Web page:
Machi 「待ち」 is the Japanese term for "wait patterns". Given any mahjong hand at any instance, players are waiting for specific tiles either to develop their hands or complete it. Wait patterns arise during hand development, when mahjong tiles in possession in the hand are in need of other tiles in order to complete mentsu (tile groups) or the entire hand. Wait patterns during tenpai are of particular interest, as they indicate winning tiles. Players in tenpai must know their waiting tiles, or else end up missing a winning tile.
Five patterns here are classed as "basic wait patterns". These five patterns occur frequently; and they are not dependent on other patterns for formation. A combination of any of these five, including themselves, can form more complicated patterns.
Many different patterns arise during the course of hand development. Once a hand reaches tenpai, being able to interpret the hand's available winning tiles is a vital skill. If a player does not correctly read their winning tiles, they may miss a valid win, or they may commit a chombo with an illegal win call: either by calling a win on a tile that does not complete the hand, or calling ron while furiten due to a tile that they did not realize would complete the hand.
The most commonly occurring wait patterns have been given names, to make them more easily recognizable. More complex waits can arise involving a large number of potential configurations of the hand. This is especially true of hands with a large number of tiles in the same suit, most notably those aiming for chinitsu. Knowing the basic wait patterns also helps to combine them to interpret complex hands, which may have as many as 8 weights (not counting the special cases of chuuren poutou and kokushi musou, which are easily recognizable).
The waiting patterns can be analyzed using two numbers: n-sided waits and n-tiles available. This counts the number of tile types and the number of tiles themselves.
Patterns waiting for n-sided look for the number of tile types count as winning tiles. The largest number involves kokushi musou with a 13-sided wait pattern. The smallest number is 1.
As for counting the number of tiles available, this accounts every tile type having 4 copies each. Maximum possible counts exclude tiles required in the hand. Any tiles in other players' hands, the dead wall, or discarded tiles are not factored to this count. Of course, during the course of a hand, players must take into account the number of available tiles along with the maximum count.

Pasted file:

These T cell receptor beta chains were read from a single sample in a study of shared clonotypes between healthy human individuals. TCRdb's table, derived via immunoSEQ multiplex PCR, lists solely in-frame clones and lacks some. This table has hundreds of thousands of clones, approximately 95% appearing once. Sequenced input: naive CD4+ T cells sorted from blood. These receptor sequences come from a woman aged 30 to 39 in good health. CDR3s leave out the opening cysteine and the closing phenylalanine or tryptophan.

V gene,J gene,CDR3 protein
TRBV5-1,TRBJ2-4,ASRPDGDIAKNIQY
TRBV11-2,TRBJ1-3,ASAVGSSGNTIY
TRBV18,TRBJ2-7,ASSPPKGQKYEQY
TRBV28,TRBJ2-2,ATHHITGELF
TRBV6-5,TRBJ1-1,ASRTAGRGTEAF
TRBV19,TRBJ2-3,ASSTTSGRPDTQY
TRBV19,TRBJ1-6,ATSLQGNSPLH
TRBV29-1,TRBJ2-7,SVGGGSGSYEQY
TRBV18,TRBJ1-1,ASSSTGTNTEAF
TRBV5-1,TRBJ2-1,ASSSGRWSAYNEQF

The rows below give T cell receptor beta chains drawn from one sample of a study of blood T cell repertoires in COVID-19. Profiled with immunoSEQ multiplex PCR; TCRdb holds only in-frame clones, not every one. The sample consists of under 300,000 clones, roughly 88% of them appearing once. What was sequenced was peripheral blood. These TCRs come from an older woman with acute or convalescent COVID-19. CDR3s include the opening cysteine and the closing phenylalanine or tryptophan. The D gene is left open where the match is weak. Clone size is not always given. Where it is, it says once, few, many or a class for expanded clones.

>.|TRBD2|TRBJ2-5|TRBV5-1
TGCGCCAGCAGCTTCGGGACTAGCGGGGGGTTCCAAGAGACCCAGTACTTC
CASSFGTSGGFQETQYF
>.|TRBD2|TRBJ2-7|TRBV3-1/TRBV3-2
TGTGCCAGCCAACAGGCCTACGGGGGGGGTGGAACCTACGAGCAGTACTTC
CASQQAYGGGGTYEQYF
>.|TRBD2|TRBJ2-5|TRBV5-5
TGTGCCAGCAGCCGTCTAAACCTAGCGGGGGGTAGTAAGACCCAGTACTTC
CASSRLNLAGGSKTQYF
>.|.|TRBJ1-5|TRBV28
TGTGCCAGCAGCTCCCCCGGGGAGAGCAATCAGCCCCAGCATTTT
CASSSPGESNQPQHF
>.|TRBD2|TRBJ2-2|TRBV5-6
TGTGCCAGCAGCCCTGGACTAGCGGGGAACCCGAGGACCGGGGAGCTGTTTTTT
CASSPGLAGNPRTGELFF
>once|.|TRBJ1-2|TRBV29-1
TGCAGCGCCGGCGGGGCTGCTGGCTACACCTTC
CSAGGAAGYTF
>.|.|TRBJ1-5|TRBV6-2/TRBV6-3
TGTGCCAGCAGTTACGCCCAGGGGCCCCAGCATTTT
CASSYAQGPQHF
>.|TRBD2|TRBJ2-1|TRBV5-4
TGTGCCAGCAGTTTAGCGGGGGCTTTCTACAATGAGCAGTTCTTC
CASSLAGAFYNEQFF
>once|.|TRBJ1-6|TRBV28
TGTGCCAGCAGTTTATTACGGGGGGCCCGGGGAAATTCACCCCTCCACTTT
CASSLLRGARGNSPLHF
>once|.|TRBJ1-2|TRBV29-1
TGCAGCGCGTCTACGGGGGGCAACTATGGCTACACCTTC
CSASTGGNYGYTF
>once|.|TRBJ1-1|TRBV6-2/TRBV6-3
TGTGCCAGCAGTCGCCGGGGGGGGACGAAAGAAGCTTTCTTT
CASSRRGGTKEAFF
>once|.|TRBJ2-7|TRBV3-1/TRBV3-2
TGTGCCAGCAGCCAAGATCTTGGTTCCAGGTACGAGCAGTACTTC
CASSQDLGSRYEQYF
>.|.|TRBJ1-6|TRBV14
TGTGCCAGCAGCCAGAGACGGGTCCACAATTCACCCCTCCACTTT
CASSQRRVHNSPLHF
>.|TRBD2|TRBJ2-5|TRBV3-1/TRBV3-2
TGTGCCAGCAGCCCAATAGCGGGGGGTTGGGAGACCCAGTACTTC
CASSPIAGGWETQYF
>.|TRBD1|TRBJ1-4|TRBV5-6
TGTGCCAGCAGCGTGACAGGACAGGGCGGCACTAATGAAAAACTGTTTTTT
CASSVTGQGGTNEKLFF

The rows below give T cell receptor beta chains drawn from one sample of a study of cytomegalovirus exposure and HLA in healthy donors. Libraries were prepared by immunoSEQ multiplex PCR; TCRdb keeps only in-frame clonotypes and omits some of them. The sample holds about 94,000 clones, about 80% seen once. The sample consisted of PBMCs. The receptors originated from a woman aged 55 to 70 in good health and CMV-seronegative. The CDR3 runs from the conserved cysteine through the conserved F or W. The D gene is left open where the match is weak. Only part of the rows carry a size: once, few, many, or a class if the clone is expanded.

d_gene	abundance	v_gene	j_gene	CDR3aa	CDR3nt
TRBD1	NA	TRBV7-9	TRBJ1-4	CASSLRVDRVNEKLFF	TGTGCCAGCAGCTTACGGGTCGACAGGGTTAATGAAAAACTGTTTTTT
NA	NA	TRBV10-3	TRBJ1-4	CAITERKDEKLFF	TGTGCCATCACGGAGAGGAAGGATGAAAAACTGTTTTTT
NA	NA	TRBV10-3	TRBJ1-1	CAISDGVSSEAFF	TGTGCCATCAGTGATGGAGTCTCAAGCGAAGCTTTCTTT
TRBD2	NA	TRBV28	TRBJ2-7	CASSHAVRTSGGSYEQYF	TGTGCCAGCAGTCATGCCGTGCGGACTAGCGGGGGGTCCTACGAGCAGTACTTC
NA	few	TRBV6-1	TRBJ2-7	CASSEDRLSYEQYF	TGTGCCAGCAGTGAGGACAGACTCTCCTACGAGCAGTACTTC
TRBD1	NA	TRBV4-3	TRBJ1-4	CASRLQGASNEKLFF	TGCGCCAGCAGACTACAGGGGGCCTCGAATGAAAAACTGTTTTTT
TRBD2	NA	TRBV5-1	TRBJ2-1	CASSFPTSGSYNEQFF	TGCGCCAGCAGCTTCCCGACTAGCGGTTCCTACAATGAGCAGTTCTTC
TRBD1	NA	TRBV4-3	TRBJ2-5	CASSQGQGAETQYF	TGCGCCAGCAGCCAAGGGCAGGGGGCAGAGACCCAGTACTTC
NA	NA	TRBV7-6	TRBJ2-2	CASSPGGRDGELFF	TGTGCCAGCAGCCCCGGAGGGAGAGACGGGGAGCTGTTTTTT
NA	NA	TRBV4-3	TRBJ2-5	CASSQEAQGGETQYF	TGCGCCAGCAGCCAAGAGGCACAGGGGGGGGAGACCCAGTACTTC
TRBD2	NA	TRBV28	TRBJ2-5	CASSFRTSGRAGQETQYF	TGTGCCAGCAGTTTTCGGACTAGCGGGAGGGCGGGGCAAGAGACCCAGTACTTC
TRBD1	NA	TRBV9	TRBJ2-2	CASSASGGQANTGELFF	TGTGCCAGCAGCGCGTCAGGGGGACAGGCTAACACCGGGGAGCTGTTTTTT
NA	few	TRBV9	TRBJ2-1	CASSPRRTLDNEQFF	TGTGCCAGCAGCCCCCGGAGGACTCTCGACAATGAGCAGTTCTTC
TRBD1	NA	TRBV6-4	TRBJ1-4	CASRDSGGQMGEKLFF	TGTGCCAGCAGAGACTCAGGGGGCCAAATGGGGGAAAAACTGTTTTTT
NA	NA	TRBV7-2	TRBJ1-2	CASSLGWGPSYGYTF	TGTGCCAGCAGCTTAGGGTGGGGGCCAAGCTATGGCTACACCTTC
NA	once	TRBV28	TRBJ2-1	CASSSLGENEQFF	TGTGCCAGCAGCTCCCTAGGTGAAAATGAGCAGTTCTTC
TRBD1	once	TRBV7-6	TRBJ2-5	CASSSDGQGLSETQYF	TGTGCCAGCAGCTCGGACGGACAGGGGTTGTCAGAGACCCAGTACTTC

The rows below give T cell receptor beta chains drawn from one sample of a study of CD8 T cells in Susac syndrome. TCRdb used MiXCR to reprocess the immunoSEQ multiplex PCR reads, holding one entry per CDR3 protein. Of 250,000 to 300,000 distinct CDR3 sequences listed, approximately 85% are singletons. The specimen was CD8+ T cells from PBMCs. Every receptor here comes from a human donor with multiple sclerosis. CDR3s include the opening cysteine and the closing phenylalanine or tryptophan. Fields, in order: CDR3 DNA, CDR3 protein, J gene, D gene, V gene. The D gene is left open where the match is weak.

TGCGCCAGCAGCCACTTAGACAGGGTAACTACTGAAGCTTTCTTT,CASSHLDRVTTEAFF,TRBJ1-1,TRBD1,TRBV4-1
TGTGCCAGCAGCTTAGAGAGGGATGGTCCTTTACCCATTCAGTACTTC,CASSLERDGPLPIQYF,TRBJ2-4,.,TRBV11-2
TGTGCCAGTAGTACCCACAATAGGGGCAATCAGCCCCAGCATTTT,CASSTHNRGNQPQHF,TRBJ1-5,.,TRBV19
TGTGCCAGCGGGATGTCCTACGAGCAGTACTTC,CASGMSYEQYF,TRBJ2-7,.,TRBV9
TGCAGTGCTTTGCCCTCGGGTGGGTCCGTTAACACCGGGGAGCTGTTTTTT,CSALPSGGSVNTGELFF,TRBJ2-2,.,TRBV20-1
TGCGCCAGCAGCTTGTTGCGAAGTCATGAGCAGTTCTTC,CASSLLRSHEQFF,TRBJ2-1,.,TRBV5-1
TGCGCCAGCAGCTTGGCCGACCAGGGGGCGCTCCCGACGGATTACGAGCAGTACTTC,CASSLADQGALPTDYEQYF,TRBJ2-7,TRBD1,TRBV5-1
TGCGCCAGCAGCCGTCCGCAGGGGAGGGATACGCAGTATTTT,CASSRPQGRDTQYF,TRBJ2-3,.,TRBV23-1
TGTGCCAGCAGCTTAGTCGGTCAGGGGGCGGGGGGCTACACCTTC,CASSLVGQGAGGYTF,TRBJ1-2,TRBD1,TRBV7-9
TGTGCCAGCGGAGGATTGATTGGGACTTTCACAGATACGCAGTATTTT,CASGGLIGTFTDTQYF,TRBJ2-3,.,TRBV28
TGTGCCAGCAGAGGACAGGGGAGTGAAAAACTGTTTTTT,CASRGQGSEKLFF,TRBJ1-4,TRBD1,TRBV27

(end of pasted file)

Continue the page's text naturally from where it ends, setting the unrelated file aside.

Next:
During hand development, it is important to understand the hand's machi for two reasons. The first is that, when trying to bring a hand to tenpai, a player will want to maximize the number of available tiles to bring them closer. Doing this requires interpreting the patterns of potential groups in a similar manner to finding tile waits in a tenpai hand. The second is that furiten is best avoided, and so a player should avoid making discards that would leave them furiten once they reach tenpai. This can be a particular challenge when developing single-suited hands that may have a large number of different waits.
Basic wait patterns
These five are essentially the basic wait patterns. Upon tenpai, they only look to complete either the last tile group or the pair.
The basic patterns can be combined for more complex patterns; and the wait patterns listed here have taken on names.
Double yakuman patterns
These two unique patterns are linked to specific yakuman. Under all possible tile waits with these patterns, yakuman is ensured; under some scoring rules, winning a hand with these patterns is awarded double yakuman. There are no other wait patterns with more than 8 winning tiles (although it is possible for an 8-sided wait to include four of the same tile in such a way that a hypothetical fifth copy of the same tile would complete the hand).
Chuuren poutou kyuumen machi
Kokushi musou 13 machi
These combinations involve patterns that do not have specific names. Instead, they use combined forms of the other patterns. Furthermore, they mostly consist of consecutive, or closely consecutive, numbered tiles. Recognition of these patterns can produce some significantly powerful waits, which may be immune to suji and have large numbers of waiting tiles.
Hadaka tanki refers to when a player has made four tile calls (other than added kans), meaning that the hand is left with a single concealed tile for completion. The hand is necessarily tenpai with a tanki wait. Such a hand is very difficult to defend with, because the player will only have two tiles to choose from. Instead, the player opts for a complete attack posture.
Jigoku 「地獄」 refers to a tanki wait where two of the winning tiles are already visible to all the players. The two copies of the winning tile are either in a discard pool or visible as dora indicators. In English, this is commonly known as the hell wait, a literal translation of the Japanese.
Karaten 「カラテン」, or empty tenpai, is the case where there are no tiles left to win with, due to all potential winning tiles already having been used in the player's hand, a discard pool, a called group, or visible as dora indicators. In some rulesets, a hand in this state is considered noten at an exhaustive draw.
Nakabukure refers to when a wait is embedded in the middle of a sequence, combining with a kanchan wait and eating up some of the available tiles. Usually this refers to a tanki wait (botetanki), but it can also refer to a shanpon (boteshanpon).
Takame and yasume
Takame is a potential winning tile which is worth more points than another, called yasume.
- Machi in Japanese Wikipedia
- Forum list of various patterns
- Wait survey quiz in Tenhou.net